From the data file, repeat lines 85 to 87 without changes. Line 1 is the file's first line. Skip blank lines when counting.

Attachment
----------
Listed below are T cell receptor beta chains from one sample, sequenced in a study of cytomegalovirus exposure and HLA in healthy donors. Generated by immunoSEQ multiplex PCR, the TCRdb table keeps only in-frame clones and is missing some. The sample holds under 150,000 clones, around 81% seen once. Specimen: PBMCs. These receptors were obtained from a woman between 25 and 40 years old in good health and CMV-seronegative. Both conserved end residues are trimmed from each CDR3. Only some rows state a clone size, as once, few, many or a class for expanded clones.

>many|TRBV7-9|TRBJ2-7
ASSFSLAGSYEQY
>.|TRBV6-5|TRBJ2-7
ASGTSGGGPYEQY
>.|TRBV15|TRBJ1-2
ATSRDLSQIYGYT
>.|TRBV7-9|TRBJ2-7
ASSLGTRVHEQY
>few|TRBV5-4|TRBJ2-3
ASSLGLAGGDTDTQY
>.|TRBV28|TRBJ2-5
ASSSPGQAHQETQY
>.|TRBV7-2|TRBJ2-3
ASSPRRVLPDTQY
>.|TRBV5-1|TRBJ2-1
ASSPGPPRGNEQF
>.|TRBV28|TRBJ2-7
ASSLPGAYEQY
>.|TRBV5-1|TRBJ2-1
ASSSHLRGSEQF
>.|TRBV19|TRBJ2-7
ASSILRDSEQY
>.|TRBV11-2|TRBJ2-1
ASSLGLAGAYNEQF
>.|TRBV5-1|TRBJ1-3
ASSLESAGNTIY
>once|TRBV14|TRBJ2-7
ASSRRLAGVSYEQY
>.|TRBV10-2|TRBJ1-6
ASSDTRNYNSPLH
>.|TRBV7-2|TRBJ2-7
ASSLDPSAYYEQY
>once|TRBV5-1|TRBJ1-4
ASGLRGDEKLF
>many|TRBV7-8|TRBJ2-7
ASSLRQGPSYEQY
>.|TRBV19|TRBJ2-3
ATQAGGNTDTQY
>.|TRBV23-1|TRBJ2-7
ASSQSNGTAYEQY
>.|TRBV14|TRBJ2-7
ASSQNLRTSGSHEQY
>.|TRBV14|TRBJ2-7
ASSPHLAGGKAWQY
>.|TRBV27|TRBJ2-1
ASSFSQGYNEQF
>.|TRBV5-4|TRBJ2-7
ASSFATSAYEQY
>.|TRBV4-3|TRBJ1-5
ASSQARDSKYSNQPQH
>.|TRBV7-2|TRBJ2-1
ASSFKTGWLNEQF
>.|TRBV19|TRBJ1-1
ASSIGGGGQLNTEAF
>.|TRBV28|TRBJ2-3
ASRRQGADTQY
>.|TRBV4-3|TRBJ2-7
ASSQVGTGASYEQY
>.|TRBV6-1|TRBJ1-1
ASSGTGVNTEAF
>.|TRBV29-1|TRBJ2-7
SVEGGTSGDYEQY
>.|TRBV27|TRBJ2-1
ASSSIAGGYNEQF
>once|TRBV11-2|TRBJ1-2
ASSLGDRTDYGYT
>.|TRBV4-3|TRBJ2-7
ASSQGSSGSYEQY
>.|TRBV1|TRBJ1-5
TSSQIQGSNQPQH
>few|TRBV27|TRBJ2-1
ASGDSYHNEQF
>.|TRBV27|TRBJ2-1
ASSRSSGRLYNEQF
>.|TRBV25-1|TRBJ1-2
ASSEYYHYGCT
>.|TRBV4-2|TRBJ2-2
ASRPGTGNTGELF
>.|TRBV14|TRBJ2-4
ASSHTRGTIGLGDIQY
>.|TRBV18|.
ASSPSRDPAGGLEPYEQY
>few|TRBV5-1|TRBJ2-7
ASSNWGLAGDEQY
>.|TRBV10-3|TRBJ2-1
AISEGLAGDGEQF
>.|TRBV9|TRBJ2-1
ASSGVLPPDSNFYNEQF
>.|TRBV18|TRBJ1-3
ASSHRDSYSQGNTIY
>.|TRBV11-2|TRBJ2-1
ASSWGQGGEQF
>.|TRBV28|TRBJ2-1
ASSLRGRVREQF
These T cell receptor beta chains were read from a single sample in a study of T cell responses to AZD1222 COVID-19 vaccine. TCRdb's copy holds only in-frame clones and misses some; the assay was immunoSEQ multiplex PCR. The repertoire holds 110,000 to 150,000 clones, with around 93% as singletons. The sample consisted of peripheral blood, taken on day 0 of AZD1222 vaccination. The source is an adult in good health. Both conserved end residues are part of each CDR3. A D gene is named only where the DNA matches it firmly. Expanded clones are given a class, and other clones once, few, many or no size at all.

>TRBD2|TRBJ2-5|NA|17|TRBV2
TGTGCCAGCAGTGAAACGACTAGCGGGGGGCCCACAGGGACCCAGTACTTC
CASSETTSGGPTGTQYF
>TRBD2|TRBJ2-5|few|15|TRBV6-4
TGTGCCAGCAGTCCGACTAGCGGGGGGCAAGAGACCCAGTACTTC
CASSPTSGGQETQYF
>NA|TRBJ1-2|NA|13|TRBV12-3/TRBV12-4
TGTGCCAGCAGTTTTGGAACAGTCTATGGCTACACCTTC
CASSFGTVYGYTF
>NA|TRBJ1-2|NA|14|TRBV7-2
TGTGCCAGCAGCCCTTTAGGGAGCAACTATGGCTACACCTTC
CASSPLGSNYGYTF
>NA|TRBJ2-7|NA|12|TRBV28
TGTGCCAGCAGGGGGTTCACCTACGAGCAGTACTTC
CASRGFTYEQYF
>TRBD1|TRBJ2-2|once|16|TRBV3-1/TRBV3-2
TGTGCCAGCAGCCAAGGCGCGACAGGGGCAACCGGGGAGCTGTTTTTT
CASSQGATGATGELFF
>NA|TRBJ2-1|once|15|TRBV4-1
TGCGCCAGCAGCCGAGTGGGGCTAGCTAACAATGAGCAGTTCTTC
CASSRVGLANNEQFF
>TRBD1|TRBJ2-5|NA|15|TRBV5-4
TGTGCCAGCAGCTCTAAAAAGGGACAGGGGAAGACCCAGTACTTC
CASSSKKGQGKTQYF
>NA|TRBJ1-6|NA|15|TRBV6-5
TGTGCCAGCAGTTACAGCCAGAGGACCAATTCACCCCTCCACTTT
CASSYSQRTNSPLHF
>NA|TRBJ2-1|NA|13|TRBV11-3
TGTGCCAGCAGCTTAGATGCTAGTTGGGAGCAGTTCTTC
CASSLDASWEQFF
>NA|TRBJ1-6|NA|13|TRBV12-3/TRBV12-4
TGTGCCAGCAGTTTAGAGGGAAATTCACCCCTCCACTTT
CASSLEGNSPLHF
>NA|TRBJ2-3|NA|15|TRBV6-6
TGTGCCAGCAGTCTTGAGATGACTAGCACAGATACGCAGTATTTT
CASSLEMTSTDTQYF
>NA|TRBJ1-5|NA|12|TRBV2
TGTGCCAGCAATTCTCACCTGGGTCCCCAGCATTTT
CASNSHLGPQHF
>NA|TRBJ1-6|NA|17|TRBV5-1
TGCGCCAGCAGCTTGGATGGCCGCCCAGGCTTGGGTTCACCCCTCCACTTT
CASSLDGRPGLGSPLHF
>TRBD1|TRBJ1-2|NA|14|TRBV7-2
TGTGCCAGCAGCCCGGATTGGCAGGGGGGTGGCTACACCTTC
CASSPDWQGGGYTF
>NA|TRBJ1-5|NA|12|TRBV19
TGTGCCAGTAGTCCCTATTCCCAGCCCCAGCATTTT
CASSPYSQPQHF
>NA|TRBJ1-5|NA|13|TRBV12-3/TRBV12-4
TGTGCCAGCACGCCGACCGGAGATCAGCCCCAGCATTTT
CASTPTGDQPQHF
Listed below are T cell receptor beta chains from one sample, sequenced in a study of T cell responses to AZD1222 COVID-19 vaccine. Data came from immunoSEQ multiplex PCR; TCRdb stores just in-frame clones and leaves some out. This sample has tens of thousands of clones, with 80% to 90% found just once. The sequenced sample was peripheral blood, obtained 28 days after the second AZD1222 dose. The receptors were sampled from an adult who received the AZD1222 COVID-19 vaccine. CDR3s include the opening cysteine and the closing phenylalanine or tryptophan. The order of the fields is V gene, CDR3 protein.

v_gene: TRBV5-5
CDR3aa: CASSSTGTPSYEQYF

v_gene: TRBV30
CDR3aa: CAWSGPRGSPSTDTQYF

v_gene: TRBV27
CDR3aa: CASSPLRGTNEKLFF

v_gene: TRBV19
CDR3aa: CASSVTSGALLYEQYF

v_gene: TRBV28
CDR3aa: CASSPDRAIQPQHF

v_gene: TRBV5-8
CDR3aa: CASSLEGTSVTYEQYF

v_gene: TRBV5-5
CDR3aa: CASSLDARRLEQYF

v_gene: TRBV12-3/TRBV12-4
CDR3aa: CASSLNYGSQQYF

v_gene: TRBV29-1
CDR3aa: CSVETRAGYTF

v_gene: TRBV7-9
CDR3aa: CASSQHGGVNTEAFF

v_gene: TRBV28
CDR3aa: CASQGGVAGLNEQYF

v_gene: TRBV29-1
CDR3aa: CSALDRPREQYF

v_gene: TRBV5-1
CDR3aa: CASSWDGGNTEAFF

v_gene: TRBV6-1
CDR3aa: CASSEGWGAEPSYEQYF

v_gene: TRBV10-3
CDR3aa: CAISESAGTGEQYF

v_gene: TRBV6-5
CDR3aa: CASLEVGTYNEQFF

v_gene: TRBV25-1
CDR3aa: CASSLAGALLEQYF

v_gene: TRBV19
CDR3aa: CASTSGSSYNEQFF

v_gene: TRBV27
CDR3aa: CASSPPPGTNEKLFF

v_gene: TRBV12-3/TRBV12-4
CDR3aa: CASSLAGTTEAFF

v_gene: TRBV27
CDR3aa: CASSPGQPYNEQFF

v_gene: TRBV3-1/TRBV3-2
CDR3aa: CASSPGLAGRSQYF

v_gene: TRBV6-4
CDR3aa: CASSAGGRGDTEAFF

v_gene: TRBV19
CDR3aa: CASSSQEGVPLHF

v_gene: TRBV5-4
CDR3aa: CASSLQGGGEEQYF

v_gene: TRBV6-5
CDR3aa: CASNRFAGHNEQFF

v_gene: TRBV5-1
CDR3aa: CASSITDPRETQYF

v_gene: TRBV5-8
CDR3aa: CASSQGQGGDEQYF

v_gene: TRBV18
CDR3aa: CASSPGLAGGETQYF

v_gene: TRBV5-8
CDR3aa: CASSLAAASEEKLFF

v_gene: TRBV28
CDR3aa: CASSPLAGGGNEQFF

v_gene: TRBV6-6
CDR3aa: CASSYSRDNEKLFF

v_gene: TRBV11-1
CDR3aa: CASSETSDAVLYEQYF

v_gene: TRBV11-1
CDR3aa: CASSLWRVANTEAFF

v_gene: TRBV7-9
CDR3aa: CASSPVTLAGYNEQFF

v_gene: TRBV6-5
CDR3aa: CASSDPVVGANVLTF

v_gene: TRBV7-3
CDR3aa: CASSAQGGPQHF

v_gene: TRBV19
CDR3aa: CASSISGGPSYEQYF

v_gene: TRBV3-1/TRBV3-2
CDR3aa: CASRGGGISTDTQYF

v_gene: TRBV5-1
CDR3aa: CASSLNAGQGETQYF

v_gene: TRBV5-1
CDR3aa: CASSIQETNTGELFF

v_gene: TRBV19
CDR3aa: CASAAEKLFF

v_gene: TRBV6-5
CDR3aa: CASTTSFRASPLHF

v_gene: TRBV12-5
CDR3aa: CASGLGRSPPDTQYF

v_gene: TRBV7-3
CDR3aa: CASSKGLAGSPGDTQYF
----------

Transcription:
ASSNWGLAGDEQY
>.|TRBV10-3|TRBJ2-1
AISEGLAGDGEQF